The Bowen Bride
Katie Schmidt always dreamed of leaving the small town of Bowen, Nebraska, to live in the big city. Her family was well-known in town, having been one of the founding families and prominent citizens ever since. Her grandmother owned the town’s bridal shop, The Bowen Bride, where she made gowns for generations of local brides. Before she died, Katie’s grandmother gave her a spool of thread she claimed had been used in their family for years. Supposedly, the spool had never run out of thread, and any bride who wore a dress that had some of the thread stitched into it would have a lasting marriage. Not interested in marriage herself, Katie put the thread away without thinking much of it and left town to attend college in Boston.
Years later, Katie returned to Bowen to reopen The Bowen Bride. After working as a theatrical costumer in Boston for a while, she realized her life hadn’t turned out the way she hoped and yearned for her hometown. There she meets single father Jared Porter. Jared’s daughter Mandy is determined to marry her boyfriend, even though they’re both high school seniors. Jared disapproves, believing it’s a bad idea for them to marry so young. He and Mandy’s mother never married when she got pregnant in high school, knowing it would be a mistake. He ended up raising his daughter alone after her mother left town shortly after giving birth.
Not wanting to completely alienate Mandy, he offers to pay for her wedding dress, even as he hopes she changes her mind. At the bridal shop, he meets Katie. They soon begin to spend more time together as Jared, a carpenter by trade, builds a new counter for the shop. He also hopes Katie will keep him informed if Mandy runs off with her boyfriend. Considering how angry Mandy is with him, he figures that Katie might be more likely to know about his daughter’s wedding plans than him. But soon it’s the attraction between him and Katie that they have to deal with.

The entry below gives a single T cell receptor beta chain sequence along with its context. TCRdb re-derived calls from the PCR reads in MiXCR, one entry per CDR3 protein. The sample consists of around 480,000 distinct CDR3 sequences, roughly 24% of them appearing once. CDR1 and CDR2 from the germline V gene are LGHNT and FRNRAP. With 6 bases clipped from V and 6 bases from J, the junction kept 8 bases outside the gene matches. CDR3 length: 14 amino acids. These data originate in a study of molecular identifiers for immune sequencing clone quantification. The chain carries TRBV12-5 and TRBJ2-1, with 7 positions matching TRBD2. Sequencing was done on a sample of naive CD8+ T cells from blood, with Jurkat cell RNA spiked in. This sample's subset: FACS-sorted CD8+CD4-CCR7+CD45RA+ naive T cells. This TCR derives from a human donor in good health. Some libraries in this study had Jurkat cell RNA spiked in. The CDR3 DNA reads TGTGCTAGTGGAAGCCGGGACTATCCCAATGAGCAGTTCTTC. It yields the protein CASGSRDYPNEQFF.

The Bowen Bride is a sweet, gentle love story with likable characters but not much in the way of drama or action. It’s a very low- key read, as Katie and Jared spend time together gradually growing closer. Jared is a very sympathetic hero. He did the right thing, staying in town after high school to raise his daughter. Now he works for his younger brother, who went off to college and who treats him with well-intentioned, yet condescending kindness, as though he’s not as intelligent because he’s not as educated. It’s the kind of thing that annoyed me on Jared’s behalf, but he’s so comfortable with who he is that he manages not to tell off his brother or any of the townspeople who act like his brother’s the brains of the business, while Jared’s just a dumb laborer. I respected his restraint. Both a good father and a good man, he’s a very nice hero.
There’s not much in the way of story here, just two people spending time together and getting to know each other. As a love story, it’s not entirely convincing. I found it easier to believe they were falling in like than falling in love. But the author’s writing is engaging and the story has a good amount of charm. The plot moves slowly in places, especially when some of the introspection dominates. For a book that’s only 184 pages long, it was a little too easy to put down. Some of the issues used to add a touch of conflict to the relationship in the final chapters felt blown out of proportion. And the epilogue, while sweet, also leaves one big question unanswered (probably intentionally), which tempered my enjoyment of it.
The Bowen Bride is still a pleasant read with finely drawn characterizations and a warm, cozy feel. It lacks the romance and emotion of the author’s Royal series, and isn’t nearly as engaging as a result. Still, it’s a gentle, easy read and while it’s not a bad way to while away some time, you may put it down more often than expected from this author.